A TASTE OF RONDA

Long un­der the radar, this area in Malaga, Spain, is turn­ing out to be an ex­cit­ing ‘new’ wine re­gion with ex­cel­lent tip­ples to ex­plore

Wine & Dine - - CONTENTS - WORDS ED­WIN SOON

This area in Malaga, Spain, is turn­ing out to be an ex­cit­ing ‘new’ wine re­gion with ex­cel­lent tip­ples to ex­plore

Men­tion An­dalu­cia and wine cognoscenti will tell you it’s the re­gion in Spain that is hot, dry and suited for the pro­duc­tion of for­ti­fied wines. In­deed, the fine sher­ries of Spain come from this re­gion. But a group of wine pro­duc­ers have dis­cov­ered on the moun­tains of An­dalu­cia an ideal cli­mate for grow­ing grapes for the pro­duc­tion of non­for­ti­fied wine. Here, at an al­ti­tude of 600 to 1,000 me­tres, we are talk­ing of high­land mi­cro­cli­mates and an ideal ter­roir for fine wine. The di­ur­nal con­trast in tem­per­a­ture en­sures that the grapes main­tain acid­ity dur­ing ripen­ing. The soil is cal­care­ous—a much favoured soil for pro­duc­tion of pre­mium wine—with ex­cep­tional drainage. The sun­light is con­cen­trated and di­rect, which pro­motes ripen­ing.

In the re­gion of Malaga within An­dau­cia, the pic­turesque town of Ronda is its third most vis­ited city by tourists, not sim­ply for its stun­ning his­toric sites and cob­ble­stoned-streets, but also for its winer­ies that are slowly gain­ing in­ter­na­tional at­ten­tion. But though its Ser­ra­nia de Ronda wine route has only re­cently been added to the of­fi­cial wine routes of Spain, the wine grow­ing area of Ronda is not a ‘new’ re­gion. His­tory has it that wines have been made in this re­gion since Phoeni­cian and Gre­cian times. The area’s claim to fame was that in olden days, wines were pro­duced and stored in ware­houses for even­tual trans­port to Rome and the rest of the Ro­man Em­pire. How­ever it was only in the last decade that pro­duc­ers (some who have come from Aus­tria to set­tle in Spain) be­gan to pro­mote and brand the wines of Ronda ‘Vi­nos de Ronda’.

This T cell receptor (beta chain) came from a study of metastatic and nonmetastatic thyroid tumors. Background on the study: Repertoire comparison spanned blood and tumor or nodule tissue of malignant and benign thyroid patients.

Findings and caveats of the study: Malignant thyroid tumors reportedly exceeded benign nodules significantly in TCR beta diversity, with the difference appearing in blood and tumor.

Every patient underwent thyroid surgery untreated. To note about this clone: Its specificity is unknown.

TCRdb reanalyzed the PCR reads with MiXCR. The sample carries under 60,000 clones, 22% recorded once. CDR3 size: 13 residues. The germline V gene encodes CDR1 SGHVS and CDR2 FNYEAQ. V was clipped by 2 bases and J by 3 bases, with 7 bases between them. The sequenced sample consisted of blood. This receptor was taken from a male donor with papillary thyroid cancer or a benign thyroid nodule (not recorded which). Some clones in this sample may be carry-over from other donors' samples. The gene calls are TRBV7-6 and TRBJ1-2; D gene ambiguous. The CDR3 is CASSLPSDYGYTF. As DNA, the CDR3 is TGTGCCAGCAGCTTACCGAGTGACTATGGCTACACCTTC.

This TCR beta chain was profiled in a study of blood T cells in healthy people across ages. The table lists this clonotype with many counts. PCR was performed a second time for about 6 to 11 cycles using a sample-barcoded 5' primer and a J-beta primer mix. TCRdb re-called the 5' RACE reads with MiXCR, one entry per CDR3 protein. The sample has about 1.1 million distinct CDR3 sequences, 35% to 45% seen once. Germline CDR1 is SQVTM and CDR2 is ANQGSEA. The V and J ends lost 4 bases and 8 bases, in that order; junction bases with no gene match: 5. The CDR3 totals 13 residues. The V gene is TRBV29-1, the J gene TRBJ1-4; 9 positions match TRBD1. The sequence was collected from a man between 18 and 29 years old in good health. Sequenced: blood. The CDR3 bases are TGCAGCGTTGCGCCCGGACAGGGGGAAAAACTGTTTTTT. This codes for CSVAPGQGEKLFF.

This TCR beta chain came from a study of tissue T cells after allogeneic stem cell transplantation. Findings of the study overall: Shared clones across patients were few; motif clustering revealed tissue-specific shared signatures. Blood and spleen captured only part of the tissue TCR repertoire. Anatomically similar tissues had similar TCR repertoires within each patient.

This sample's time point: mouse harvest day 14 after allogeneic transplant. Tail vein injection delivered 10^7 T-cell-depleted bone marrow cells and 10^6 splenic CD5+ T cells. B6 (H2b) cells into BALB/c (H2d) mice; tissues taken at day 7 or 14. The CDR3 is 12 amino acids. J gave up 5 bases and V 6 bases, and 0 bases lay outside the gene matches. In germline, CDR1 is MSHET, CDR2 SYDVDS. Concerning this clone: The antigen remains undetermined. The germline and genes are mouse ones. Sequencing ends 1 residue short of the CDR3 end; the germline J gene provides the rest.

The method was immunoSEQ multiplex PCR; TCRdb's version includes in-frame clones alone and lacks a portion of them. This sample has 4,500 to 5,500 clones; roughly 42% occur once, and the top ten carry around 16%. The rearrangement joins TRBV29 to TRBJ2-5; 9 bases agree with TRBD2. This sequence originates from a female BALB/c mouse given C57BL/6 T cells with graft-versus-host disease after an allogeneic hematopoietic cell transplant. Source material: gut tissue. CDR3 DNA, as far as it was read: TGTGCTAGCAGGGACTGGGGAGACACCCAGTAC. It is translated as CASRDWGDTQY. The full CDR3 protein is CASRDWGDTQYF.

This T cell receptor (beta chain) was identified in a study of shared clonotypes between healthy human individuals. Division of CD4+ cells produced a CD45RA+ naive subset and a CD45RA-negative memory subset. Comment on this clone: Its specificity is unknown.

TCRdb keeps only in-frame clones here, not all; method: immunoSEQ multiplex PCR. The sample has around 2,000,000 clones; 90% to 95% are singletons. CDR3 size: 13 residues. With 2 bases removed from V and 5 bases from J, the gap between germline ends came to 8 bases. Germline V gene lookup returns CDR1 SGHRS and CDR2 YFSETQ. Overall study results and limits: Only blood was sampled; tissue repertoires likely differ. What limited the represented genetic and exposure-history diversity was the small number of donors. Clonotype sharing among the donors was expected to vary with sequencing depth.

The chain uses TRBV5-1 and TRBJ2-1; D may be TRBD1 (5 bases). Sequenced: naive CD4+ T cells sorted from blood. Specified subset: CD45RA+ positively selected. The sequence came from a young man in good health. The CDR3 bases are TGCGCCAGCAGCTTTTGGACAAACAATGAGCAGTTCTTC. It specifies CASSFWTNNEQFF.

Here are sev­eral Ronda wines that prove that be­sides for­ti­fied wines, one can find fresh and del­i­cate pre­mium un­for­ti­fied wines in An­dalu­cia too.

LUNARES BLANCO 2014

Aro­matic yet not overtly in­tense, with de­light­ful aro­mas and flavours of peach, pear and pa­paya. A smooth, light wine that is crisp, round and with a lightly warm fin­ish.

F. SCHATZ CHARDON­NAY 2015

Fresh and fruity with trop­i­cal fruit (ba­nana, pineap­ple, ly­chee and mango) aro­mas, lightly sweet with a creamy and but­tery tex­ture, and a hint of vanilla in the mouth. This is a bio­dy­namic wine.

KIENINGER ROSARA 2015

An im­pres­sive pink wine made from Aus­tria’s Zweigelt grape. It oozes with aro­mas of fresh red fruit (straw­berry, red berry) and mixed flow­ers, and is rem­i­nis­cent of a Proven­cal rosé. This or­ganic wine has lots of body, light fruit flavours and a gen­er­ous mouth­feel.

FINCA LOS FRUTALES GARNACHA 2013

An el­e­gant wine with sweet ripe fruit, smooth re­fined char­ac­ter and woody over­tones pep­pered with spice. Lots of red­cur­rant in the mouth and suf­fi­cient but not over­bear­ing tan­nins. De­li­cious.

CHIN­CHILLA VINO MAE­STRO MOSCATEL DULCE 2016

Medium gold, very bright with an in­tense nose of trop­i­cal fruit and pre­served fruit. Fresh yet sweet with hints of spice and wood. This is the cre­ation of an An­dalu­cian wine­maker whose dream was to make dessert wine.

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